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Feud for Thought
Baseball chemistry is a complex science: As some recent lapses
of team spirit show, a good dugout dustup or clubhouse clash can
be a catalyst for success

Until June 25 neither Roberto Alomar nor Roger Cedeno had done
much for the Mets this year. The inability of the two off-season
free-agent acquisitions to set the table was a large part of the
reason that New York's offense had gone hungry. Then, before a
division showdown with the Braves, they made what could turn out
to be their biggest contribution to the Mets' cause all year:
They got into a fight in the clubhouse.

The spat started with Cedeno's teasing Alomar about the picture
on his 1988 rookie baseball card: Alomar is sporting a
pencil-thin mustache that makes him look rather like '80s pop
star El DeBarge. Alomar took exception, and the pair had to be
separated by Mo Vaughn. Alomar then went out and homered in the
first inning, and Cedeno sparked a Mets rally in the second with
a single and a stolen base. Clearly pleased, manager Bobby
Valentine dismissed the imbroglio that preceded the 7-4 win as "a
little Latin yelling." He added, "We were up for the game. There
was a lot of fluids going."

Well, if there's one thing good teams seem to have in common,
it's that they have more fluids going than Patrick Ewing wearing
a wool topcoat in a sauna. Two days after l'affaire Alomar,
longtime nemeses Barry Bonds and Jeff Kent nearly came to blows
in the Giants' dugout during a win over the Padres; each later
homered in the game. This is of course nothing new: Oakland
pitchers Blue Moon Odom and Rollie Fingers battled before Game 1
of the 1974 World Series, in which the A's beat the Dodgers in
five games. Three years later Reggie Jackson went from nearly
smacking Bronx Zookeeper Billy Martin to smacking three home runs
against the Dodgers to win the Series. In '97 Kevin Mitchell
pushed Chad Curtis into a Ping-Pong table during a dispute over
music in the Indians' clubhouse; the Tribe came within one out of
its first World Series title in 49 years. Two years later Curtis,
a serial feuder, ripped Yankees teammate Derek Jeter when the
shortstop chatted up Alex Rodriguez during a bench-clearing
brouhaha with the Mariners; the Yanks went on to become world

After Alomar and Cedeno followed their tiff with solid
performances, Mets G.M. Steve Phillips joked, "I might instigate
something, kind of a team brawl before the game." Here's a look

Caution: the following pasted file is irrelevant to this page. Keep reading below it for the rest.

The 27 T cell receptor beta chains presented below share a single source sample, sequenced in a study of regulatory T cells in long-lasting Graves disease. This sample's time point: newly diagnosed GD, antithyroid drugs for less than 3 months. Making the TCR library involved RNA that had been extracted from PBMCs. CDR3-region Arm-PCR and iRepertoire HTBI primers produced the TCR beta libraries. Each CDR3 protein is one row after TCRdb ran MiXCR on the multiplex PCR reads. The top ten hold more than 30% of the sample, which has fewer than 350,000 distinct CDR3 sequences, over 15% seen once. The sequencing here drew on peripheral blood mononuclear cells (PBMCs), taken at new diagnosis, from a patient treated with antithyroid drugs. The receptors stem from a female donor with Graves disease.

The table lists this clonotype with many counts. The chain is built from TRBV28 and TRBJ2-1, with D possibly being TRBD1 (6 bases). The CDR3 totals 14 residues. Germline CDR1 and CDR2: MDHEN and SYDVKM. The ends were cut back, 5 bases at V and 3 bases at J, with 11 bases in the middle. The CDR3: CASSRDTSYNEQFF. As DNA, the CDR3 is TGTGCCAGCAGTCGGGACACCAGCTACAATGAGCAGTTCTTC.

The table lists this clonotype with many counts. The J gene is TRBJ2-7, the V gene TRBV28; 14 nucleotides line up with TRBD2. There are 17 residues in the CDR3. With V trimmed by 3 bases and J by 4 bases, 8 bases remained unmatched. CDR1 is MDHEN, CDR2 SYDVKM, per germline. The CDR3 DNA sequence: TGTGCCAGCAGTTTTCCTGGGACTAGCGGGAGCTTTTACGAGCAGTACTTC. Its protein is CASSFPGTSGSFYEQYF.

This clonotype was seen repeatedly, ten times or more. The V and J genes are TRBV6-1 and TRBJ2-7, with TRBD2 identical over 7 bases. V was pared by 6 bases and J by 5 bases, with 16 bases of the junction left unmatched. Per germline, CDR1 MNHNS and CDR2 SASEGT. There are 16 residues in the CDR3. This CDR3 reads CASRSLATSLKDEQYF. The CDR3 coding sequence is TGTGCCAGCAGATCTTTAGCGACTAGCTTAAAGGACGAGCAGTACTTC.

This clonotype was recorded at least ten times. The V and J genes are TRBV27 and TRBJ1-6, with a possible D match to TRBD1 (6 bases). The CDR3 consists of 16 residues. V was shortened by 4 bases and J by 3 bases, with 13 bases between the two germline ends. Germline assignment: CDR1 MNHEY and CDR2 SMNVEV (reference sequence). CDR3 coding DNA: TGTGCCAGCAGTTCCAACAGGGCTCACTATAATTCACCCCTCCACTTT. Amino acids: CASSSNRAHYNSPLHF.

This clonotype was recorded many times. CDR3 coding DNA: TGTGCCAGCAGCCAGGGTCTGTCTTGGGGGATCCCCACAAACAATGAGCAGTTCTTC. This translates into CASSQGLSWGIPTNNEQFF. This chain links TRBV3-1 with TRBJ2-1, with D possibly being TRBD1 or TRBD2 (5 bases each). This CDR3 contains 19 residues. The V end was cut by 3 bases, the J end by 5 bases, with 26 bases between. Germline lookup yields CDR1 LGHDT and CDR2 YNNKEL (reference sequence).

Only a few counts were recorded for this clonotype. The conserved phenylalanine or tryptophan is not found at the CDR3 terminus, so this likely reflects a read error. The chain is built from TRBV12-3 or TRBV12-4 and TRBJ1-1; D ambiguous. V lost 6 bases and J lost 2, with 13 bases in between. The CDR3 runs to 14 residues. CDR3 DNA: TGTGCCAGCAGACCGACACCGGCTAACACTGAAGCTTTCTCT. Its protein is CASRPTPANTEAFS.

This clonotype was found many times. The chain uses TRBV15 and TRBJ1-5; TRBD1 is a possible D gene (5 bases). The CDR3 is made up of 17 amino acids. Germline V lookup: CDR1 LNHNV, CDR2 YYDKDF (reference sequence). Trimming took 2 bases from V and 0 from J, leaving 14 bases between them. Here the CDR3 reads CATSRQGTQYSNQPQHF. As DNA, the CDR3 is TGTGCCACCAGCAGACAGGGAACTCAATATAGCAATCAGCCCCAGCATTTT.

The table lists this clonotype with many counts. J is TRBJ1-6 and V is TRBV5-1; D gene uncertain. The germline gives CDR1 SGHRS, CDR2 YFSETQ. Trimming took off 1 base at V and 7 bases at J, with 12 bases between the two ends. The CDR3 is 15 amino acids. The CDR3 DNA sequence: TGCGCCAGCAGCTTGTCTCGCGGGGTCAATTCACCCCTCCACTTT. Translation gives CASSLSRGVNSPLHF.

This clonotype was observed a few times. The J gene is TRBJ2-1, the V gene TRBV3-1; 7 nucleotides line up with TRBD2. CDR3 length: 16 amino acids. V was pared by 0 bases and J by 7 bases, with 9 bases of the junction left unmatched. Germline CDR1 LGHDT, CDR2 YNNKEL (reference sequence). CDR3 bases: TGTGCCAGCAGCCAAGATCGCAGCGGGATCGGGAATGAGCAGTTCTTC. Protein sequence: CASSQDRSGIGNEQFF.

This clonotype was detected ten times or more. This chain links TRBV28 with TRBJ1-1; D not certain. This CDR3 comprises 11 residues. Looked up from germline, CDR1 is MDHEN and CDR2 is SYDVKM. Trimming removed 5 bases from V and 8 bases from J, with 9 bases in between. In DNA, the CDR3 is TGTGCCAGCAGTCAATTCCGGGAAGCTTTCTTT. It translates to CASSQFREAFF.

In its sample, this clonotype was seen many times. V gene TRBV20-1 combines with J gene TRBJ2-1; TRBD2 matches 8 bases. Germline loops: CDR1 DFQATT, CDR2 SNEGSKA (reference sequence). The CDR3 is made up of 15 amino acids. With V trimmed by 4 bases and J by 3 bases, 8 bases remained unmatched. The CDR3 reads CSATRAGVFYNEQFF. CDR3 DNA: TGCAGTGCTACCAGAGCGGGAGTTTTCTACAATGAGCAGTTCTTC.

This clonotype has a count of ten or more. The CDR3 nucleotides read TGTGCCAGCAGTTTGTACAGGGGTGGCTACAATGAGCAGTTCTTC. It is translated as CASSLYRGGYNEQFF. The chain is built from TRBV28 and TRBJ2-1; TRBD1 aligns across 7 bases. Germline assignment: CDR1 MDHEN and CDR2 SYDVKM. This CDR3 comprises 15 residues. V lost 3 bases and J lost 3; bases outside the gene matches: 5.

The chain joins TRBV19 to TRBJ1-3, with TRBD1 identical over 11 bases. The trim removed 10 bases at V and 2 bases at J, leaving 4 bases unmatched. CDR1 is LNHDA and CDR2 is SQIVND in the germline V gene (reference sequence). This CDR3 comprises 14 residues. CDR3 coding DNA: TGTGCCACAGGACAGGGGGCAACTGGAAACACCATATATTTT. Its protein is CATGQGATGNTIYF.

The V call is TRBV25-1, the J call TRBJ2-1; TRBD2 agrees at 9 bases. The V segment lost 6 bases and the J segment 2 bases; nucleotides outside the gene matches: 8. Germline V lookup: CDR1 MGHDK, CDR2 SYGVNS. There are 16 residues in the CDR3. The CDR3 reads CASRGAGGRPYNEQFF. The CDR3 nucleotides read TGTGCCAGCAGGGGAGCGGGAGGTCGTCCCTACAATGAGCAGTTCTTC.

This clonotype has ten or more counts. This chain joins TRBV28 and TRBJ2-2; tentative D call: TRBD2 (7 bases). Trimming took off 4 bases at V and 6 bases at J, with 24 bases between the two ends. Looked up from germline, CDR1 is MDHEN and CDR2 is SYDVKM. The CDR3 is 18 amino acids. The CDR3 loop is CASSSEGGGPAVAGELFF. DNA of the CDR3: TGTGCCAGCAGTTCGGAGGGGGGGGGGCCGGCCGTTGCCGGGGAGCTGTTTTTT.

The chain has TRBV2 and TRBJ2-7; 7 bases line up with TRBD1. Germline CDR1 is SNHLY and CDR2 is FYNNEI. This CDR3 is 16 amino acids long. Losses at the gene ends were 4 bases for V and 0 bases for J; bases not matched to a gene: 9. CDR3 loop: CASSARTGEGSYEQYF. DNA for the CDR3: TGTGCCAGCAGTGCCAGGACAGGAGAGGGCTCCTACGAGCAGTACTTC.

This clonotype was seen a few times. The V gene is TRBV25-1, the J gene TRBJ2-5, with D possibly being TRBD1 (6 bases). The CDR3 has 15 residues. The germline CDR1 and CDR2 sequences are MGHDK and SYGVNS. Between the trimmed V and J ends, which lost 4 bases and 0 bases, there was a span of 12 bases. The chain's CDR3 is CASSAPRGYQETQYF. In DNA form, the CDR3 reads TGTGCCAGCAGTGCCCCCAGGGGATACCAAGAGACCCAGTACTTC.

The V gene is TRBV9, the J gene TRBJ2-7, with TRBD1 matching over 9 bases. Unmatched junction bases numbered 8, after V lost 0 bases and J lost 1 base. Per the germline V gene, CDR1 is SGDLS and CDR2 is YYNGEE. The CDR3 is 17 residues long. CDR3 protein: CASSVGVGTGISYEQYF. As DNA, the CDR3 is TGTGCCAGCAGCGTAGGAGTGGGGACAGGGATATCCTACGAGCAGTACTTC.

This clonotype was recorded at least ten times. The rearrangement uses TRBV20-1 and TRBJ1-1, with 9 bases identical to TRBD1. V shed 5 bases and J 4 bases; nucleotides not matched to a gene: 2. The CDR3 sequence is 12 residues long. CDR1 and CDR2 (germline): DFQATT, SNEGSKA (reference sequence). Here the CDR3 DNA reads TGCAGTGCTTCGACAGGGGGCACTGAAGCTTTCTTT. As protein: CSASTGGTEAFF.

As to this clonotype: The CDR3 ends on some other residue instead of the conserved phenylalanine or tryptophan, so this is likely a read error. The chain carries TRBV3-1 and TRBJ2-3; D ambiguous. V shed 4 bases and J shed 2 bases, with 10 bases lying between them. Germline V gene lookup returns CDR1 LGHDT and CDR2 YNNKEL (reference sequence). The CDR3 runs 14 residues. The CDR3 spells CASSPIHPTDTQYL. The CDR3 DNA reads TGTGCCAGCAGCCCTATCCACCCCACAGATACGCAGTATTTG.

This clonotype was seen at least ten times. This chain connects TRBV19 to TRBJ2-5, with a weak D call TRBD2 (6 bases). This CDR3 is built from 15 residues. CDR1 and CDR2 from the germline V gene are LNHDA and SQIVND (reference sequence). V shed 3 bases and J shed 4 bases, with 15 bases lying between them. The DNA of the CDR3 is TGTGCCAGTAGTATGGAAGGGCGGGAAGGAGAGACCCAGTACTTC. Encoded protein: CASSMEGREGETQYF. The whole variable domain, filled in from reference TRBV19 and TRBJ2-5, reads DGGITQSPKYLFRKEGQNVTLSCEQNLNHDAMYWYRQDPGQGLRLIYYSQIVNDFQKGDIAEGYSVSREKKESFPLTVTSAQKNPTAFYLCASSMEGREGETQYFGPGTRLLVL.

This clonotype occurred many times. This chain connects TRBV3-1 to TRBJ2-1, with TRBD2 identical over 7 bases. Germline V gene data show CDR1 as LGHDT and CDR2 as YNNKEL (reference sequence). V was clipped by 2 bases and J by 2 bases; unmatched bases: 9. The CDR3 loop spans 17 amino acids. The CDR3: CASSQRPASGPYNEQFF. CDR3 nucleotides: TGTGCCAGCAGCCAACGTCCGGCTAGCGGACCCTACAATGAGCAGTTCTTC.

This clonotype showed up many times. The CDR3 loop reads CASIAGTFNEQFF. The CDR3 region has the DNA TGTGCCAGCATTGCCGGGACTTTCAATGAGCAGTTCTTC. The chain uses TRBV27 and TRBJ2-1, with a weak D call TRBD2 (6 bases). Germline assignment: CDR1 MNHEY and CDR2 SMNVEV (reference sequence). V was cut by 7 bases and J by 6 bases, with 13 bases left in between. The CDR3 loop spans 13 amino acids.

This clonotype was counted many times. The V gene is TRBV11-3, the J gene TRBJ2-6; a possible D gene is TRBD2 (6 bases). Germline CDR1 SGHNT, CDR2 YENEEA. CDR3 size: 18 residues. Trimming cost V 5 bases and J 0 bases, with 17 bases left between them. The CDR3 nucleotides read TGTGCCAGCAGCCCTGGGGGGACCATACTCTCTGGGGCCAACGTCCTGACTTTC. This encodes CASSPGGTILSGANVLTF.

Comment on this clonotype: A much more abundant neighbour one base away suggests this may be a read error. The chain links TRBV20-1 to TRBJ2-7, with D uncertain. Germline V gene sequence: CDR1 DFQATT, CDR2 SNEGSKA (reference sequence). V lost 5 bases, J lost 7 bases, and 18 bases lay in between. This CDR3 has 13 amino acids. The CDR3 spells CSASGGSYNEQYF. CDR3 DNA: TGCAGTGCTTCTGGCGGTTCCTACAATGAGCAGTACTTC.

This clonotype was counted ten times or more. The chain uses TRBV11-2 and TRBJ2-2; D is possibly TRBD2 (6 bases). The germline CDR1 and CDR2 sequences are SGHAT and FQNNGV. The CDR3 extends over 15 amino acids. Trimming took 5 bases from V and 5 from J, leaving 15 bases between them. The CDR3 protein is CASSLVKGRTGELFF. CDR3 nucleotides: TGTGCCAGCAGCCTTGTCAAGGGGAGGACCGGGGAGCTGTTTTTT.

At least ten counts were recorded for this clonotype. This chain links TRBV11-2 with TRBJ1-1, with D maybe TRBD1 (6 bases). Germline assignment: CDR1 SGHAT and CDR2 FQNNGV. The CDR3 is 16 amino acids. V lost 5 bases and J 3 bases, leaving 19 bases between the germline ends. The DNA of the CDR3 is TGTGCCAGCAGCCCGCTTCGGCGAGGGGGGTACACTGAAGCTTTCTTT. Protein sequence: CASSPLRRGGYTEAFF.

at some equally tense situations that could soon erupt and fuel
history-making second-half surges.

--Scott Rolen vs. Everybody The refusal by the Phillies' former
golden boy to re-sign has led to strained relationships with the
fans, media and his teammates, one of whom anonymously called him
a "clubhouse cancer." The last time that Phillies players had a
common enemy--their manager, Dallas Green, in 1980--they won the
World Series.

--John Rocker vs. Jamie Quirk The Rangers' interim pitching coach
found himself on the business end of a Rocker hissy fit last week
when manager Jerry Narron pulled the reliever after just one

--Richard Hidalgo vs. Jimy Williams The Astros' rightfielder
didn't take kindly to being benched last month by the ever-grumpy
manager. Hidalgo chucked his bat bag across the clubhouse and
broke a chair upon learning that he had been removed from the

With this kind of dissension these teams should get hot soon. And
a quick note to all those general managers whose teams aren't
mentioned: Chad Curtis is available. --Mark Bechtel

The Real Soccer War
When Nike and Adidas compete, low numbers are not the problem

One hot rumor just before the World Cup final said that referee
Pierluigi Collina would do his best to make sure Germany won. The
reason? That should be obvious to anyone who's seen the
ubiquitous Adidas TV spots featuring the bald-headed Collina. The
ref worked for Adidas, the company that sponsors the German team!
Never mind that FIFA had approved Collina's appearance in the
campaign. According to conspiracy theorists, he'd surely work
against the Brazilian team, sponsored by Nike. After all, this
wasn't just the most important soccer game of the 21st century--it
was a showdown between two companies battling for $2.5 billion in
worldwide soccer business. Of course, in the end Ni..., uh,
Brazil prevailed. But in boardrooms, design studios and sporting
goods stores, Nike versus Adidas has only just started to get

The heated rivalry is something few experts could have foreseen
as recently as 1994. Back then Adidas, a 54-year-old company
headquartered in Germany, was the undisputed ruler of the soccer
world. Meanwhile back in Beaverton, Ore., Nike reflected
America's indifference to the sport, spending a mere $5 million a
year on marketing and bringing in $40 million in revenue. In
recent years, though, the company has changed direction as
quickly as DaMarcus Beasley shaking a defender. Nike spent a
reported $155 million this year for World Cup marketing, compared